When coming to help me with my bike, one of my fellow riders almost ran off the road in the same place I did. It wasn't a hard turn, and this guy was on a cruiser taking his time. The problem was that the sun had shifted so that the line of shade from the trees was right at the corner entrance, causing him to lose vision just for a split second. This, combined with target fixation, was surely enough to throw me off, in my fatigued mental state and adrenaline-fueled keep-up mindset. He, of course, made it through the turn, because he wasn't....
5) TRYING TO USE GAS TO COMPENSATE FOR SKILL
Yeah, I got caught with that one as well. Less-skilled riders (read: me) have a tendency to brake HARD before the turn, then flick the bike over quick and get HARD on the gas after the turn to pick up speed. Since I didn't know the road, I was probably winding on pretty hard to keep behind the lead bike out of the right hander, forcing me to carry way too much speed into the left-hander. And of course the R1, with its 1000cc engine, is only too happy to give me the gas I asked for. This extra speed led me into the big mistake of....
6) BRAKING HARD THROUGH THE TURN
I had been practicing light "trail-braking" that day, since I discovered it would let me carry more speed into the corner. I was being extra-careful earlier in the day to make sure I was out of the brakes before I reached any significant lean-angle and definitely before I reached the corner apex. And it WAS working...I was carrying more speed making a smooth transition from brake to gas instead of relying on the bike's abundance of torque to clear the corner.The reason it bit me here is that I was physically and psychologically drained. I'm not completely certain, but I'm very suspicious that when I came hot into the left-hander, I attempted to scrub off the speed and didn't have the presence of mind to release the front brake as I leaned the bike. I noticed the bike simply FALLING OVER, instead of leaning in as it had in previous corners all day. My best guess is that the front wheel tucked under heavy braking. All this is a result of...
7) INSUFFICIENT OR POORLY FOCUSED ATTENTION
Even now, I can't get a clear picture of what happened. I remember seeing the lead rider get off the bike and disappear into the curve...then my sight picture goes blank. I remember the bike falling over, then I remember tucking and relaxing so I didn't break any bones. If I had focused my attention through the turn, I probably could have cleared that corner. I didn't know WHERE I was going. I fixated on the lead rider. Everyone knows this is a bad idea, since if that rider goes off, you're likely to follow him. Well this time, the rider in front cleared the corner with ease. But as a result, as soon as he disappeared into that corner, I was completely lost. I should've been looking through the turn. What I should NOT have been doing was...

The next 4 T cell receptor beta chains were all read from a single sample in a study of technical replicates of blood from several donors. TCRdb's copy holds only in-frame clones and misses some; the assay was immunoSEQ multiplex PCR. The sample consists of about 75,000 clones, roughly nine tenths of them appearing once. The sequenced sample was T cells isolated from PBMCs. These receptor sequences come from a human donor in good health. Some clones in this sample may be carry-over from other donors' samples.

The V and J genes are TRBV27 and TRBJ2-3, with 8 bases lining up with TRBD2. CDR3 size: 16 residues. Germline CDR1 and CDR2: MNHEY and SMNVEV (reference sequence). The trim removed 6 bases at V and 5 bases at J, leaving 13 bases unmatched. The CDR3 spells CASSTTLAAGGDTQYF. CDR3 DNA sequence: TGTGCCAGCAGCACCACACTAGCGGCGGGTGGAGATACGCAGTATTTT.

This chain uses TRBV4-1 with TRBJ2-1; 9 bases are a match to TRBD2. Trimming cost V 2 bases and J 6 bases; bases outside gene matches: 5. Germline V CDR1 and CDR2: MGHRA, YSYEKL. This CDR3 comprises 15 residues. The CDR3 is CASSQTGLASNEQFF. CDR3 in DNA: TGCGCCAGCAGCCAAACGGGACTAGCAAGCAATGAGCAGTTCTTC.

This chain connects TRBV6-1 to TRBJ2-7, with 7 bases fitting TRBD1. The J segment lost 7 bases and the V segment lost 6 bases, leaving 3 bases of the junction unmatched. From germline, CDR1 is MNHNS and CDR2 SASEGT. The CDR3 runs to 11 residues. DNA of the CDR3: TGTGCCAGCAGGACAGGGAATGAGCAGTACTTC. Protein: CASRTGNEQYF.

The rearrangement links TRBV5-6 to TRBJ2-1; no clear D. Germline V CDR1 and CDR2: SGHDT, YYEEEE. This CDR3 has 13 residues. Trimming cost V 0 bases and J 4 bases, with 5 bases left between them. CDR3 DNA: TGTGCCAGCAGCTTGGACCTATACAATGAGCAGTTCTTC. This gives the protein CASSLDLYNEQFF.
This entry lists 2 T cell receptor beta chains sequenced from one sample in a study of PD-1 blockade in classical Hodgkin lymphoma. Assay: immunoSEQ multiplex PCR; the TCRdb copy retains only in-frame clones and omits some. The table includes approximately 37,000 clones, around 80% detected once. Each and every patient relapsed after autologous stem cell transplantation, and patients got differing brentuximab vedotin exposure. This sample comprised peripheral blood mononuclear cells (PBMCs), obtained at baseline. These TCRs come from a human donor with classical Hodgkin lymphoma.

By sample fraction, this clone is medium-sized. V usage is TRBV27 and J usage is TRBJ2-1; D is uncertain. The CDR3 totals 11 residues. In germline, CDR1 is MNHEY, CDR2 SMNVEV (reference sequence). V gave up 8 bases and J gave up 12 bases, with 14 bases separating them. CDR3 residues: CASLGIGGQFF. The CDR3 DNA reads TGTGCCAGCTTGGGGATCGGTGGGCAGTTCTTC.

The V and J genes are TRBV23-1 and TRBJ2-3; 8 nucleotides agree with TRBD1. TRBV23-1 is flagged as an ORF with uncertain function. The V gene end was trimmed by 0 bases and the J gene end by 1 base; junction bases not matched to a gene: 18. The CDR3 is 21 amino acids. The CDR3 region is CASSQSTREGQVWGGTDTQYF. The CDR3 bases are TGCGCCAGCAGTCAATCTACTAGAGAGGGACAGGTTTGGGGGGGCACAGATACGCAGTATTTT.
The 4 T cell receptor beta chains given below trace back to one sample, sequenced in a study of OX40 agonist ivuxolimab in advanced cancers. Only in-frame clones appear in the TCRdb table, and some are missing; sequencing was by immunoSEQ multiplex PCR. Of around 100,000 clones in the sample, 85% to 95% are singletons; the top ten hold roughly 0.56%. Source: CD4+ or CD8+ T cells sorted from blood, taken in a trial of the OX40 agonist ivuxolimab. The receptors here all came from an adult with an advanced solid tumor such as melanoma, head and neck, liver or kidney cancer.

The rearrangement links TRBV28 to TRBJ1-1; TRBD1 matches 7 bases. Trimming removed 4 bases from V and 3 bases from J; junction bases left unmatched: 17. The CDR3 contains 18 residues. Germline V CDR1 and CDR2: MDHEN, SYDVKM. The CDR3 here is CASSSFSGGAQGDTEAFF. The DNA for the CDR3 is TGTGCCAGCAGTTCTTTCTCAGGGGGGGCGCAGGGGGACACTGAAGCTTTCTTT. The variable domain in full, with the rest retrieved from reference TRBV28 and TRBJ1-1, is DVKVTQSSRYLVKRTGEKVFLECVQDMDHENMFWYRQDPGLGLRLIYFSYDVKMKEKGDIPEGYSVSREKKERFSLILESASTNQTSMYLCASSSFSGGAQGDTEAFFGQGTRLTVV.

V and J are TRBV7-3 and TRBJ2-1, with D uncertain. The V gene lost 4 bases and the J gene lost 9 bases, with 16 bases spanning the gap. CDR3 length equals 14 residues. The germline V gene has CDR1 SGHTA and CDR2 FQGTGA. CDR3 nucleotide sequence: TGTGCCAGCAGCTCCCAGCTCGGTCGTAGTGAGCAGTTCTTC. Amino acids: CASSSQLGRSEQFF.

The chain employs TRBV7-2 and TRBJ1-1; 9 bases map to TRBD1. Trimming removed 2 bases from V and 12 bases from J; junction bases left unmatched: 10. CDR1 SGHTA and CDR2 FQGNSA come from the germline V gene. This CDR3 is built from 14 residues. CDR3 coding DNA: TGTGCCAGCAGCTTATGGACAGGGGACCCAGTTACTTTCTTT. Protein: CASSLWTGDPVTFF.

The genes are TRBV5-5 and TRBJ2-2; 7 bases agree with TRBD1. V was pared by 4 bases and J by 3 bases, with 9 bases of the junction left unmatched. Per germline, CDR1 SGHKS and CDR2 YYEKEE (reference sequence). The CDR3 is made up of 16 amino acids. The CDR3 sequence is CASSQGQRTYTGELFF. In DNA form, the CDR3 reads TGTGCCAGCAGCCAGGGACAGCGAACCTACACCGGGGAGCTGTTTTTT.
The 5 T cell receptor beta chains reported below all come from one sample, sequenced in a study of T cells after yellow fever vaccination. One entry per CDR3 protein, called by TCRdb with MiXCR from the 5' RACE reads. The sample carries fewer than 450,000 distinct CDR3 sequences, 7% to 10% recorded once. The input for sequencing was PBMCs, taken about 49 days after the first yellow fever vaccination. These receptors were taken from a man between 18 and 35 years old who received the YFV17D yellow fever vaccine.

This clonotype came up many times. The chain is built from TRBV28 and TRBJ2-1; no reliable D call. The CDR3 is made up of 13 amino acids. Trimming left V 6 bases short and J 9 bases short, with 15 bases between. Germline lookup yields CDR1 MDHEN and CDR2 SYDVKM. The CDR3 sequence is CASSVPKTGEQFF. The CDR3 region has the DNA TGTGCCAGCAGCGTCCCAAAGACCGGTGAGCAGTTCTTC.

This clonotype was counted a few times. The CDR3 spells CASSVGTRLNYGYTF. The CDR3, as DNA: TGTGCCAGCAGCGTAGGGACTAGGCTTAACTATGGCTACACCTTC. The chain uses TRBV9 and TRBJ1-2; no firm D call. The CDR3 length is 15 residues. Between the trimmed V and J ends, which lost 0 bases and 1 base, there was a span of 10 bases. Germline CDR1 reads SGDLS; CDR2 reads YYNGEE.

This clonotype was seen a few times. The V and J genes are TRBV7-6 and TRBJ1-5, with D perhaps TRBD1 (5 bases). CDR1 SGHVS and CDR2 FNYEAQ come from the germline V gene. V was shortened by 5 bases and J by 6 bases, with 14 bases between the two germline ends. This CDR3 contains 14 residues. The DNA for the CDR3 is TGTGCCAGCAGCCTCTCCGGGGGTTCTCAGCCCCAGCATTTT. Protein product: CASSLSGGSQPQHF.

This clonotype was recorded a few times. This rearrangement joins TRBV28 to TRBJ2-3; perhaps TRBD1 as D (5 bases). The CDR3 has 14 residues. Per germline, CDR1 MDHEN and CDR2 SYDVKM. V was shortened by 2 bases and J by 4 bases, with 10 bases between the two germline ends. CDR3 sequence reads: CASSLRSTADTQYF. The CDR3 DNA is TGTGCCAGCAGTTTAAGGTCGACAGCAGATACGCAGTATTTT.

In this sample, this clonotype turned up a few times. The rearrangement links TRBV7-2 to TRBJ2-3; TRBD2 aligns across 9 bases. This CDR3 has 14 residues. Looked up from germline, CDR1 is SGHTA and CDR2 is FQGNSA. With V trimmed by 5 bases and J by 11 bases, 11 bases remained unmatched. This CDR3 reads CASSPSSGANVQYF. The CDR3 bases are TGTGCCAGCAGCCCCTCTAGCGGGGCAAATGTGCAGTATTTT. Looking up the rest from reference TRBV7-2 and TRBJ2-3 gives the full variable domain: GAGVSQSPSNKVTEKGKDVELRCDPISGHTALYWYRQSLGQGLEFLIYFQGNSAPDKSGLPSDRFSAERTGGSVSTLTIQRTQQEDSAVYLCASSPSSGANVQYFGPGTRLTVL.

8) TRYING TO TEST LIMITS ON A PUBLIC ROAD
The guys I was riding with, they've been riding for 20+ years. They've done multiple track days, and the pace that I think is "fast" that they run, they run with relative ease.On the street is no place to be trying to run with track-bred riders. They don't ride FAST, they ride SMOOTH, and speed comes naturally. Yes, they preach the "ride your own ride" line and are always fine with waiting at the next gas-stop, but my ego wouldn't let me take advantage of that generosity. I wanted to be with the pack, and that kind of mentality, especially on a public road, is a recipe for disaster.The result of this day was that my 2007 R1 was totalled. It wasn't actually even beat up that bad. If your frame is scratched in an accident, though, the bike shop typically estimates what it'd take to take everything off of your old frame and put it on a new one. Labor for that usually totals the bike. (And you thought it was the plastics that were expensive!)
I took the rest of the season off. It gave me some time to think. So far, I seem to be learning my lessons well. The same group of riders is travelling to the Dragon again this May, but I'm not going with them this year. I'd rather wait for a track-day.